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U.N. to naval powers: Protect Somalia food aid

  • Story Highlights
  • U.N. food agency asks naval powers to protecting aid ships near Somalia
  • Pirate attacks have been a growing problem, with 25-plus attacks this year so far
  • Agency says attacks put crucial aid intended for 2 million people at risk
  • Adds that it currently delivers around 80 percent of its aid to Somalia by sea
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(CNN) -- The U.N. food agency Thursday urged naval powers to commit to protecting aid ships from pirate attacks around Somalia, warning that if escorts cease, crucial aid might not reach 2 million people.

The Spanish-registered Playa de Bakio was seized by pirates off Somalia in April.

"Millions of Somalis are suffering from a combination of insecurity, drought and high food and fuel prices. If relief shipments slow down, we could face a major catastrophe," Peter Goossens, Somalia country director for the U.N. World Food Program, said.

Pirate attacks on unescorted ships have been a growing problem in Somalia. In the last several weeks, three European freighters were hijacked off the Horn of Africa adding to the 27 other reported attacks this year, according to the International Maritime Bureau, which tracks piracy.

French, Danish and Dutch warships began escorting ships to Somalia in November 2007 and, since then, none of the food program's 27 aid ships have been attacked, spokesman Peter Smerdon said. That followed a spate of attacks against humanitarian ships earlier in the year that led to concerns that the agency would have to suspend deliveries by sea, as it did for weeks in 2005 after two WFP-chartered ships were hijacked.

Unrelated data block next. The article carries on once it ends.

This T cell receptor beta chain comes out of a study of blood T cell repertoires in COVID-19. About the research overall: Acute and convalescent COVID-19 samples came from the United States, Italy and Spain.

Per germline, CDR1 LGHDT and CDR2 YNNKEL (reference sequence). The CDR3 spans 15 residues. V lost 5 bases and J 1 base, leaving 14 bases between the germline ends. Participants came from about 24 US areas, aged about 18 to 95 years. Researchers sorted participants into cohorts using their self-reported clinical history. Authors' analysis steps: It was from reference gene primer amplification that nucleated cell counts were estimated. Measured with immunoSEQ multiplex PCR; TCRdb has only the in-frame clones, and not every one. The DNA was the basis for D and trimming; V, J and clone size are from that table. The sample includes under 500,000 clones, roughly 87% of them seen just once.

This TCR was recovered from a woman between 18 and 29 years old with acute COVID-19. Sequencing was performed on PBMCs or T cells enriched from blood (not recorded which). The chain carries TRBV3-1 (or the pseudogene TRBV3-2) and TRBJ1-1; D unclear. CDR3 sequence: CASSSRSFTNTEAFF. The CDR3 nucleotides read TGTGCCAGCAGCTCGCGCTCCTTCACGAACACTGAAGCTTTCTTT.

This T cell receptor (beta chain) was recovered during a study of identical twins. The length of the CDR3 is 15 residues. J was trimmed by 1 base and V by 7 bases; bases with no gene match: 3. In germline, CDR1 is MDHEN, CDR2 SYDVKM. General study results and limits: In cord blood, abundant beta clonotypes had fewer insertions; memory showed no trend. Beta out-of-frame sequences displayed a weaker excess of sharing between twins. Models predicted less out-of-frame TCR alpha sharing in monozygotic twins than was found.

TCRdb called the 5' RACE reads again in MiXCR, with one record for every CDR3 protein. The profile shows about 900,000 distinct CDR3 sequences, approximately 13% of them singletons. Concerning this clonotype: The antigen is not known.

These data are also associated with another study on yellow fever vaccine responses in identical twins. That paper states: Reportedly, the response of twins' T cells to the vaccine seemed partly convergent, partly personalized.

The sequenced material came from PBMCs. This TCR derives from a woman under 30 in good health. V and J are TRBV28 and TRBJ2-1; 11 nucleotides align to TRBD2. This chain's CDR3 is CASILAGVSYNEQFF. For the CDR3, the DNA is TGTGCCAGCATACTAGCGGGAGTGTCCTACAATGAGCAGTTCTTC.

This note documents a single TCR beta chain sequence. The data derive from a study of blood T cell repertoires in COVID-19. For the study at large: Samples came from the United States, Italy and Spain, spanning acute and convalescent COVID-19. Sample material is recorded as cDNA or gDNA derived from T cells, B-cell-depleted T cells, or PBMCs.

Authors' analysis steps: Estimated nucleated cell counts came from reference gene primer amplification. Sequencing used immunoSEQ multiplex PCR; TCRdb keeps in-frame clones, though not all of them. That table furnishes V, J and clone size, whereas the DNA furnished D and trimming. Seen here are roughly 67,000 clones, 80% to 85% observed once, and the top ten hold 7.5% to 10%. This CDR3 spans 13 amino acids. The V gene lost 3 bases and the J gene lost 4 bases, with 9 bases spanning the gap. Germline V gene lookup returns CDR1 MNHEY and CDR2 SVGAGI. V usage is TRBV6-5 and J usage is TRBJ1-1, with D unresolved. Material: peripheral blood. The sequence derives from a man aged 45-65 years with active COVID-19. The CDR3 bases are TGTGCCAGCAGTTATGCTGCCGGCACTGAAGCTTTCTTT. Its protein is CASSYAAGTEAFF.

With the last Dutch escort mission ending on June 25, "we need to establish a pipeline of support," Smerdon said. He said the program has appealed to governments but has not received confirmation and fears that "time is running out."

Currently, the agency delivers 80 percent of its aid to Somalia by sea, and Smerdon said that if there are no warships to escort the food supply, the program will have to rely on ground or air travel to deliver the food. But both are dangerous and expensive.

Driving is very time-consuming, and it could take weeks to reach the people because of armed checkpoints requiring travelers to pay fees, Smerdon said, and with the increasing civil unrest within the borders, "the road is a dangerous place to be."

Air travel hasn't been used since the last severe Somalian famine, and limits the amount of food that can be carried, Smerdon said.

The International Red Cross has predicted that Somalia's food and water shortages could leave millions at risk for starvation.


Somalia's last severe famine from 1991 to 1993 swept through the nation devastating crops, killing between 240,000 and 280,000 people and displacing up to 2 million, according to the U.N. Office of the High Commissioner for Refugees.

The agency said that if there is no assistance from naval powers, piracy will increase and so too will death and malnutrition. Smerdon said that although Somalia's food crisis hasn't yet reached the devastation of the early 1990s, "we're worried it will be."

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